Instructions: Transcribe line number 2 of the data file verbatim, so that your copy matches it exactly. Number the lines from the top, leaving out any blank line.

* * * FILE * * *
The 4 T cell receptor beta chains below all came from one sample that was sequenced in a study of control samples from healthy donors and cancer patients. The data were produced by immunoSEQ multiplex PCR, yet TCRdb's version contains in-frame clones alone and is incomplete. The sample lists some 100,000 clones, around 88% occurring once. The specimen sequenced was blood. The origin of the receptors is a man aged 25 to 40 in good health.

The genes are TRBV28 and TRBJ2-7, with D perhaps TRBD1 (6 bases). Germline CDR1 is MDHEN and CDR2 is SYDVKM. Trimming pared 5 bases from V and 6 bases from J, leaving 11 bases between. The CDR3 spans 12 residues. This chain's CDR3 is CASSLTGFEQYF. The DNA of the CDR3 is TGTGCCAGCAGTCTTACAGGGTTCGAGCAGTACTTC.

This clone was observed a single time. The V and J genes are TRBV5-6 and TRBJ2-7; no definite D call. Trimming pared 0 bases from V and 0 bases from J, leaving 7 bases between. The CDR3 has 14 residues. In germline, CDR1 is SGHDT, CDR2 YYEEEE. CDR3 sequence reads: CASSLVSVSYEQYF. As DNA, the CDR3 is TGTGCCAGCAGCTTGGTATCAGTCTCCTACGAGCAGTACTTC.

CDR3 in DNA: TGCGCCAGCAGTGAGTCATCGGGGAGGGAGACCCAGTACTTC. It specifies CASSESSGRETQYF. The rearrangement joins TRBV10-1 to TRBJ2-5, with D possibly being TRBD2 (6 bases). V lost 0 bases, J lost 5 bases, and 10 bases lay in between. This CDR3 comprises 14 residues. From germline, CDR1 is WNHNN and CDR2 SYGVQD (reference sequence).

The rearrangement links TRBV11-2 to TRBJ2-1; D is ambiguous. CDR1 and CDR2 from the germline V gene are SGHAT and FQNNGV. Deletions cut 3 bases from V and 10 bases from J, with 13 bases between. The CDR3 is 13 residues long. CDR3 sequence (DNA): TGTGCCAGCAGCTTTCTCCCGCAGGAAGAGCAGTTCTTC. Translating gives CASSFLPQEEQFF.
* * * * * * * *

The genes are TRBV28 and TRBJ2-7, with D perhaps TRBD1 (6 bases). Germline CDR1 is MDHEN and CDR2 is SYDVKM. Trimming pared 5 bases from V and 6 bases from J, leaving 11 bases between. The CDR3 spans 12 residues. This chain's CDR3 is CASSLTGFEQYF. The DNA of the CDR3 is TGTGCCAGCAGTCTTACAGGGTTCGAGCAGTACTTC.